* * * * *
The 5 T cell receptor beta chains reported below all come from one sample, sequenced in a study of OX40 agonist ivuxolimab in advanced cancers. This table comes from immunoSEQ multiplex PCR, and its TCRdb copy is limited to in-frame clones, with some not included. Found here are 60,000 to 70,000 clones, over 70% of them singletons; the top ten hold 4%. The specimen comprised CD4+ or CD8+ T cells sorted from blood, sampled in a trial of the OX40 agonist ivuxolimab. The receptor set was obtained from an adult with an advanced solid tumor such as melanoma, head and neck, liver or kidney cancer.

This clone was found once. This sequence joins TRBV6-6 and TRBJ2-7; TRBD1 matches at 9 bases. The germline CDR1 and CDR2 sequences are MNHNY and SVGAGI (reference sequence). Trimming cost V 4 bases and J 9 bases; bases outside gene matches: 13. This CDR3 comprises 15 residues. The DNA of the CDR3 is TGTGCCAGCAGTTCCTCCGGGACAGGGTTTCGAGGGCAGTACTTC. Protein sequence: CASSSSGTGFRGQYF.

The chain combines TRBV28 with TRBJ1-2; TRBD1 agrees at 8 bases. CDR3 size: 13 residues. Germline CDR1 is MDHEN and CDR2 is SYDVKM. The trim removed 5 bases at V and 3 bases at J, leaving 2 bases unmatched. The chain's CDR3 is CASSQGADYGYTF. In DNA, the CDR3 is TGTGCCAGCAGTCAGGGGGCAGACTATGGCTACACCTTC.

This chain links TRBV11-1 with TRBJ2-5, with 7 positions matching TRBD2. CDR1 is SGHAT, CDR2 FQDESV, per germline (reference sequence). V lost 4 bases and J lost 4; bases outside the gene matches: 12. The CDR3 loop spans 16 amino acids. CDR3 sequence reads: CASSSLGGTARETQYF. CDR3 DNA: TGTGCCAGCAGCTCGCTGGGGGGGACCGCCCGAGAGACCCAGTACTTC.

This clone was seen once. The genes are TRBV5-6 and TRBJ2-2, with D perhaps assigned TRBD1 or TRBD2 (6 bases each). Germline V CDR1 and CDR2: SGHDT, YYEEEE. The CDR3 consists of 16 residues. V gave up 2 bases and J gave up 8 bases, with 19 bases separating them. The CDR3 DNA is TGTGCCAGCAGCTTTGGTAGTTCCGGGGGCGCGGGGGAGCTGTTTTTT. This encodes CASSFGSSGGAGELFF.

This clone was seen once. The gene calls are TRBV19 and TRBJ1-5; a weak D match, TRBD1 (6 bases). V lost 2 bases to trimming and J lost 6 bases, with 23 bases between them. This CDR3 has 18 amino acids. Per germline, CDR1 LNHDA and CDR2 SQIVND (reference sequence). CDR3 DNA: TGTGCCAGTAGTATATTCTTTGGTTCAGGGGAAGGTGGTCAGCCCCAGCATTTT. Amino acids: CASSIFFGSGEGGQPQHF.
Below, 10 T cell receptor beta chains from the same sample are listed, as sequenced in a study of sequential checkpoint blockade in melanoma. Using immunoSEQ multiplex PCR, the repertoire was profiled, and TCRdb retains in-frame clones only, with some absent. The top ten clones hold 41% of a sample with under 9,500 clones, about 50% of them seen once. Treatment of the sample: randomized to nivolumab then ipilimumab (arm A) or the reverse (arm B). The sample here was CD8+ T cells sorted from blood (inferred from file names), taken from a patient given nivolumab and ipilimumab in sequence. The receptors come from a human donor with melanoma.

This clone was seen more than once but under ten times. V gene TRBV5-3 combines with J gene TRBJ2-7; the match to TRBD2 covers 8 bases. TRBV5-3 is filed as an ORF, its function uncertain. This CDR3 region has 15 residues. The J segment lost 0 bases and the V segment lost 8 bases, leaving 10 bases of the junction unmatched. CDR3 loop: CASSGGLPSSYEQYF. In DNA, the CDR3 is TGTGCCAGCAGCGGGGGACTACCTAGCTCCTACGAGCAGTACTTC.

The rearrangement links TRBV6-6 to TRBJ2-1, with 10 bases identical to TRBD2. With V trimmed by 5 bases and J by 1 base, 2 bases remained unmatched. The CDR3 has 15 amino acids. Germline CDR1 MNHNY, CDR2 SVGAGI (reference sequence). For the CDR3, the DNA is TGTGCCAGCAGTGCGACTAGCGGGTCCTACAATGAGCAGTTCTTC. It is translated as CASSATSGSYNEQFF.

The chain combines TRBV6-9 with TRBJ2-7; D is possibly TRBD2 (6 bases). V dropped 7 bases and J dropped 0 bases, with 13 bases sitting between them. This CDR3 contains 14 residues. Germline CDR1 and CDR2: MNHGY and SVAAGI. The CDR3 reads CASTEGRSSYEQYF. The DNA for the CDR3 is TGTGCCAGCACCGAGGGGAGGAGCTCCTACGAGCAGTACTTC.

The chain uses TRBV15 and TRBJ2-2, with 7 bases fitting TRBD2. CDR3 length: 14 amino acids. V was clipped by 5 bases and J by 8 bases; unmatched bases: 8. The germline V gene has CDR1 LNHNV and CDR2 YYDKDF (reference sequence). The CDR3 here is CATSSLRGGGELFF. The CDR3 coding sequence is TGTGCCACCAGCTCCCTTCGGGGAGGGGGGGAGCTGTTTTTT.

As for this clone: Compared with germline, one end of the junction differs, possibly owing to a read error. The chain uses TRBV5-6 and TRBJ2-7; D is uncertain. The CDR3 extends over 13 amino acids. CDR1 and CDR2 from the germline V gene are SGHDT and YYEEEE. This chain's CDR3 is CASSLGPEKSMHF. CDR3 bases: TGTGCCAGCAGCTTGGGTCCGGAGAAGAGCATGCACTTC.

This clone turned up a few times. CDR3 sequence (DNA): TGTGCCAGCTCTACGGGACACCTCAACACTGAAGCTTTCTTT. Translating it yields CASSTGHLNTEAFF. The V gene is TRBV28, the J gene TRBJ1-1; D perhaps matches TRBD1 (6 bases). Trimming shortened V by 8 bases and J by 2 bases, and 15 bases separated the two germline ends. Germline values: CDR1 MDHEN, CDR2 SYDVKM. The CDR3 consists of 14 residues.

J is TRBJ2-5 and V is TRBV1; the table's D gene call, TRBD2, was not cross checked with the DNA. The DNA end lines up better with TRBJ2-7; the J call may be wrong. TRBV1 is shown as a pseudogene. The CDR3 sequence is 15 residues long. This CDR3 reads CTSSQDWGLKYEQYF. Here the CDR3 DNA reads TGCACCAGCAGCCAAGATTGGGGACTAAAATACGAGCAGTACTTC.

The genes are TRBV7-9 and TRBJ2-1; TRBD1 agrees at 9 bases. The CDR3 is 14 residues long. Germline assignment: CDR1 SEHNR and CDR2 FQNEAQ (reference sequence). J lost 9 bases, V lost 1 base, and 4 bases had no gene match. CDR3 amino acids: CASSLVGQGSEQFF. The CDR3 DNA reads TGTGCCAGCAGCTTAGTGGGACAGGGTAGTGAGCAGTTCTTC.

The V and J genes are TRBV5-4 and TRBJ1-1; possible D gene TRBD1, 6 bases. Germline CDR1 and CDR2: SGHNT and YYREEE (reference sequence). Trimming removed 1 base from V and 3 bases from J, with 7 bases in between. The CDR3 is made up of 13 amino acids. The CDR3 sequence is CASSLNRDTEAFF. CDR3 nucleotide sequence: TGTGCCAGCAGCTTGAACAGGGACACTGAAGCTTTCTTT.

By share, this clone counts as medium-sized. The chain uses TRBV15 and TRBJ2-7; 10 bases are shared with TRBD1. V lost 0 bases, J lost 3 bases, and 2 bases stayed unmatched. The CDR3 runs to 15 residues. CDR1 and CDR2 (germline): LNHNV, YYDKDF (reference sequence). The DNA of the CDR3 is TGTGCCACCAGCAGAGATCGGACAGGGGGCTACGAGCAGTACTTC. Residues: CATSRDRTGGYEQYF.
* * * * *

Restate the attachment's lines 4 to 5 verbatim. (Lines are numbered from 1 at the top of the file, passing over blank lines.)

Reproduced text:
This chain links TRBV11-1 with TRBJ2-5, with 7 positions matching TRBD2. CDR1 is SGHAT, CDR2 FQDESV, per germline (reference sequence). V lost 4 bases and J lost 4; bases outside the gene matches: 12. The CDR3 loop spans 16 amino acids. CDR3 sequence reads: CASSSLGGTARETQYF. CDR3 DNA: TGTGCCAGCAGCTCGCTGGGGGGGACCGCCCGAGAGACCCAGTACTTC.

This clone was seen once. The genes are TRBV5-6 and TRBJ2-2, with D perhaps assigned TRBD1 or TRBD2 (6 bases each). Germline V CDR1 and CDR2: SGHDT, YYEEEE. The CDR3 consists of 16 residues. V gave up 2 bases and J gave up 8 bases, with 19 bases separating them. The CDR3 DNA is TGTGCCAGCAGCTTTGGTAGTTCCGGGGGCGCGGGGGAGCTGTTTTTT. This encodes CASSFGSSGGAGELFF.